Taif Jany is a policy entrepreneur at Next100 and a rising immigration reform policy expert. A firsthand witness of the 2003 war on Iraq, and a survivor of its consequential sectarian violence, Taif was forced to flee his home in Baghdad when he was 16 years old and sought refuge in Damascus, Syria. Taif later immigrated to the United States to attend Union College, from which he graduated with a degree in sociology and French. Since then, Taif has been granted his asylum, and later his permanent residency. Through these experiences, Taif has come to understand not only the challenges that come with our immigration system, but also the value of integrating immigrants into our communities across the country.
At Next100, Taif leads a cutting-edge research initiative that focuses on providing real solutions to fixing our broken immigration system. Taif will work with federal, state, and local authorities from across the country to develop innovative policies that would strengthen our economy through immigrant integration and building culturally inclusive communities.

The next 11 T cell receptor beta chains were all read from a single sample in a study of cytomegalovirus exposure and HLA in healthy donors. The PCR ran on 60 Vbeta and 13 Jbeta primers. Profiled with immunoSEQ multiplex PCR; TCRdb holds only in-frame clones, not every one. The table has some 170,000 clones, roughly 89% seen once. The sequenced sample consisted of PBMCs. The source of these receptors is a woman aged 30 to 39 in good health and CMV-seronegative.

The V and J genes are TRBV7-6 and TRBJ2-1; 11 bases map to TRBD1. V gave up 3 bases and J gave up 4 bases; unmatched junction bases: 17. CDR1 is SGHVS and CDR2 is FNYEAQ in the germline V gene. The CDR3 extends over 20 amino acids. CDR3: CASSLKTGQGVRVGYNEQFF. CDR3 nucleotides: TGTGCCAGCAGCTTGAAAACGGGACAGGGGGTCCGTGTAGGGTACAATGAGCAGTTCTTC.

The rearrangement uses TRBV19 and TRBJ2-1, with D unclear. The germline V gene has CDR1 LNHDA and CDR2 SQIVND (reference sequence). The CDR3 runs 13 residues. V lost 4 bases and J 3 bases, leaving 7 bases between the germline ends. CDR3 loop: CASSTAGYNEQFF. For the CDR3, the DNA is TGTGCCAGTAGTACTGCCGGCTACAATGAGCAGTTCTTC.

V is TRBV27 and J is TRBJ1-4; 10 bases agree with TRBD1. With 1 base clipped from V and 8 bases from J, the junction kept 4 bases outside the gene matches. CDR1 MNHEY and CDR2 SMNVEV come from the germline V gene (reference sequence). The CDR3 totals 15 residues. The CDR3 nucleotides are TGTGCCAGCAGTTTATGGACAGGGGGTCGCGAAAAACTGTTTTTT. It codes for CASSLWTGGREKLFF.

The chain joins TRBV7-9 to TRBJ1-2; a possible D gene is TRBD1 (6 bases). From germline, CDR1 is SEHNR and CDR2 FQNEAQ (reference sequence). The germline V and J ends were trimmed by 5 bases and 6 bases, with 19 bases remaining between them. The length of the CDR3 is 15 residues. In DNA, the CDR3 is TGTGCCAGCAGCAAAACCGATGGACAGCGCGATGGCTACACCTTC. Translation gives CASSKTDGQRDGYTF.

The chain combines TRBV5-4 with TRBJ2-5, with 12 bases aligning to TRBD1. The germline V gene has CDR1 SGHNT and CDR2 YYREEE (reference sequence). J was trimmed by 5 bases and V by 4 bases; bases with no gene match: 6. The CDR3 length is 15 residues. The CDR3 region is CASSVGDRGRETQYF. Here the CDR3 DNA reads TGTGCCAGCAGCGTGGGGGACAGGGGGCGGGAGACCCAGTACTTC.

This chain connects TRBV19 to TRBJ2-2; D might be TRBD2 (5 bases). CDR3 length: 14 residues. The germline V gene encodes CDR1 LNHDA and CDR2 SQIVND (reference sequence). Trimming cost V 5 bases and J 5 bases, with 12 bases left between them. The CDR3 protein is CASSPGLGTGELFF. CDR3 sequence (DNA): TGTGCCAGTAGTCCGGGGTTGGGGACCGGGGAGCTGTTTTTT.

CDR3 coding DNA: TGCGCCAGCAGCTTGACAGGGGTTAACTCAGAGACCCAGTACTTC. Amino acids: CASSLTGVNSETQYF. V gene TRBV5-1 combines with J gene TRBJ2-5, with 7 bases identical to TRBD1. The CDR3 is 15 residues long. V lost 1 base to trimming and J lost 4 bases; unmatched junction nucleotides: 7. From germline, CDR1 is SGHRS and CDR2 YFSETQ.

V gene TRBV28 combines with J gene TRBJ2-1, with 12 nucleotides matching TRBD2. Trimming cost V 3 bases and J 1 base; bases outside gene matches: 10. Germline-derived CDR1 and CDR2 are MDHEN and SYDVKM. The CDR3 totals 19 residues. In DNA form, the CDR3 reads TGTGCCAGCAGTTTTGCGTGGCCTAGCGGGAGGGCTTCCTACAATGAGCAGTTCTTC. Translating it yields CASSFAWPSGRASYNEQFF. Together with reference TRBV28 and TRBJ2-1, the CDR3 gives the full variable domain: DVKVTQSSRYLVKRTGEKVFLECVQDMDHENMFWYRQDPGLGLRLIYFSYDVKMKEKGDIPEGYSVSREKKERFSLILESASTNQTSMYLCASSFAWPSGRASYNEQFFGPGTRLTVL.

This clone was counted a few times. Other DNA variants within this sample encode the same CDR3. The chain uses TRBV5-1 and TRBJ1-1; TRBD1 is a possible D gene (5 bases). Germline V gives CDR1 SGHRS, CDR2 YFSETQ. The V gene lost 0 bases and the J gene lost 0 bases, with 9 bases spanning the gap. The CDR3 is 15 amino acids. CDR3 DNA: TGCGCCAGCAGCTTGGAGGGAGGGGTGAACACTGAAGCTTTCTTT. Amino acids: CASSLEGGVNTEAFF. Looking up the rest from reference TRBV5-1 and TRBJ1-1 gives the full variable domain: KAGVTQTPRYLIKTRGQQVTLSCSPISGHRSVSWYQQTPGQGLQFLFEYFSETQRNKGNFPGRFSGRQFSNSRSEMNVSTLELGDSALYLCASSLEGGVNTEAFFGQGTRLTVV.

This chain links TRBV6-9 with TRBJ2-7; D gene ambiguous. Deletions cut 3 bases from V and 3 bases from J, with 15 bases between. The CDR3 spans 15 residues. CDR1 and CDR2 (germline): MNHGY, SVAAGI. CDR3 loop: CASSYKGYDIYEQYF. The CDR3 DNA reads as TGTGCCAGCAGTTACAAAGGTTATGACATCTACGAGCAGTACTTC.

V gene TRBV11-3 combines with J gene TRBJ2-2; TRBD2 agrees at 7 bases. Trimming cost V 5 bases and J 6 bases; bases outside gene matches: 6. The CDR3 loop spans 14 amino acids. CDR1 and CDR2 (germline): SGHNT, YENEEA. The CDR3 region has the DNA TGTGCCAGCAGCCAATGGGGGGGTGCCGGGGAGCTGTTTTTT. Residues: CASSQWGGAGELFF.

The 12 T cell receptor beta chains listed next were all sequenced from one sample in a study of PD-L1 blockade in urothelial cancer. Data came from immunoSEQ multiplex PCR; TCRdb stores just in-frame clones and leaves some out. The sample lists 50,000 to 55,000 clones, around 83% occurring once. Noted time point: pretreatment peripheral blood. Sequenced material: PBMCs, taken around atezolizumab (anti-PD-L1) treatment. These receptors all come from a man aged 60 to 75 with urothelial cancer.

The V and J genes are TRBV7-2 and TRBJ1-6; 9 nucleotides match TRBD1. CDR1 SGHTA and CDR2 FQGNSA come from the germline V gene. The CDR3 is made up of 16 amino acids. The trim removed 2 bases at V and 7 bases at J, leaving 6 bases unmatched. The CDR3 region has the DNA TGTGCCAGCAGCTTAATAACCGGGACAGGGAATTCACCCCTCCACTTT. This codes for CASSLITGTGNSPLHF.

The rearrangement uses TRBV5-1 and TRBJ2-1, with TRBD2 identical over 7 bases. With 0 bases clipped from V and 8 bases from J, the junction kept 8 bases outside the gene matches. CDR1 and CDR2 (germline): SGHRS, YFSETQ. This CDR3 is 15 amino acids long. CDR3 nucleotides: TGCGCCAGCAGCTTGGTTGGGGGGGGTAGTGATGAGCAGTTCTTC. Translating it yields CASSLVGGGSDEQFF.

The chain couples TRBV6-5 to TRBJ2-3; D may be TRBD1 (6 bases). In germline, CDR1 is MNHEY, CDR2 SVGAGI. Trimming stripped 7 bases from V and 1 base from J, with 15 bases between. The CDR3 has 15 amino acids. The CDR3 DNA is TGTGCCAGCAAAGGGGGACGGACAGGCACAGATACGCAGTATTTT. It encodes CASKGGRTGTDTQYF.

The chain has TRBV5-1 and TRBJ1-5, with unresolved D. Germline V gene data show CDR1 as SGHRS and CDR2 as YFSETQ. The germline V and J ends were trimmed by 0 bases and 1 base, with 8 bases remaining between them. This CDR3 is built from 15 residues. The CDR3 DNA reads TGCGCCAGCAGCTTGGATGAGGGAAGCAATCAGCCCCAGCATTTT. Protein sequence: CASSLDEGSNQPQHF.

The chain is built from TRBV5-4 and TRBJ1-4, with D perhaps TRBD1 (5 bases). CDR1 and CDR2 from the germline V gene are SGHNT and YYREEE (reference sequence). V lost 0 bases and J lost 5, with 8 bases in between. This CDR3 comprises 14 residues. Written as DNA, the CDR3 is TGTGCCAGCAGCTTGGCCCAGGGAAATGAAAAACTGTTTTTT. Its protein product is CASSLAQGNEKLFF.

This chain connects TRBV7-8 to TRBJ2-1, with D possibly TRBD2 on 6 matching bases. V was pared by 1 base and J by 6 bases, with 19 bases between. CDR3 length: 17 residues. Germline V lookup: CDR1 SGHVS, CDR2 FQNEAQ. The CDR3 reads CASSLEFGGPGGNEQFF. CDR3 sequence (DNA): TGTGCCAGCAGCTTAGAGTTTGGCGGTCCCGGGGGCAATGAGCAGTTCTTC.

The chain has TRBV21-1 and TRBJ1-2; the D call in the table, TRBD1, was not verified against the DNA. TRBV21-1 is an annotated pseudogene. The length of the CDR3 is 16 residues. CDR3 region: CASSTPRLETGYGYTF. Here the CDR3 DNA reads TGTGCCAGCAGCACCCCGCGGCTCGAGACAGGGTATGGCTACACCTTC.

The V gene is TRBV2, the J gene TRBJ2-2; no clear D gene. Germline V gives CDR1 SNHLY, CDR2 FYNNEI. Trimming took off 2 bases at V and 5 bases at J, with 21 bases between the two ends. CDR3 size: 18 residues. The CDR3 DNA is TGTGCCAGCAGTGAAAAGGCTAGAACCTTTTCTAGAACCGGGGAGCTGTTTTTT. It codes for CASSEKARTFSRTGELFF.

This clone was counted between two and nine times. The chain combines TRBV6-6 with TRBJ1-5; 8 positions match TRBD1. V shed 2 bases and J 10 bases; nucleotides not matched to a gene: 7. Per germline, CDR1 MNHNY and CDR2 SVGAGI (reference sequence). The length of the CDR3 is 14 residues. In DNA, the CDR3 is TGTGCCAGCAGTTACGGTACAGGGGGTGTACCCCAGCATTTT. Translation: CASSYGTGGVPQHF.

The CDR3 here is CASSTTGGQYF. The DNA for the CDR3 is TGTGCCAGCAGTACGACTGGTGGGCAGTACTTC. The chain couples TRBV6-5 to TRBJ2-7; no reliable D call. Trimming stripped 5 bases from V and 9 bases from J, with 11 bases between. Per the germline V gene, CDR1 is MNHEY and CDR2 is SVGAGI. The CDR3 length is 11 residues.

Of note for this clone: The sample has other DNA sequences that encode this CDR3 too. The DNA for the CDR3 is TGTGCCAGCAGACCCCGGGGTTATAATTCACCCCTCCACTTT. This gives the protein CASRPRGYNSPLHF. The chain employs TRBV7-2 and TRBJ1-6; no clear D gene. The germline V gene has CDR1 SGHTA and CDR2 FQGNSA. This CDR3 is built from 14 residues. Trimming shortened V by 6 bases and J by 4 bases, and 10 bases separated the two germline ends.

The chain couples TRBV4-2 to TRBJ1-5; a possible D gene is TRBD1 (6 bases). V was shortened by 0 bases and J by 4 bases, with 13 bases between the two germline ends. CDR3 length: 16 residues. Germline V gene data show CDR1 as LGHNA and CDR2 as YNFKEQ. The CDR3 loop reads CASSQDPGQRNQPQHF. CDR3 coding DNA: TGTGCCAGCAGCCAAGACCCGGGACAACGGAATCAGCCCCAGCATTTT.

Most recently, Taif was the policy coordinator at the Young Elected Officials (YEO) Network, where he worked with over 1,400 state and local elected officials to impact policy nationwide. There, Taif managed the Unite Immigrant Families campaign, an initiative to stop the practice of separating children from their immigrant families. Taif also led the creation and launch of the American Leaders against Hate initiative, a nationwide campaign of over 600 elected officials that passed fifty resolutions to fight against anti-Muslim bigotry. Taif’s work has been featured by The Nation, VICE News, the Aspen Institute, and CGTV. Additionally, he has been published in the Huffington Post, The Advocate, and Fair Observer. Outside of work, Taif runs We the Habibis, a personal blog focusing on bridging cultures and bringing people together through food.
Even though they contribute billions of dollars to our economy, create thousands of jobs, and enhance our educational quality and cultural diversity, international students continue to face a lot of challenges in the United States that are pushing them to invest their talents in other countries. Here’s why, and how, we can reverse that trend.Read more >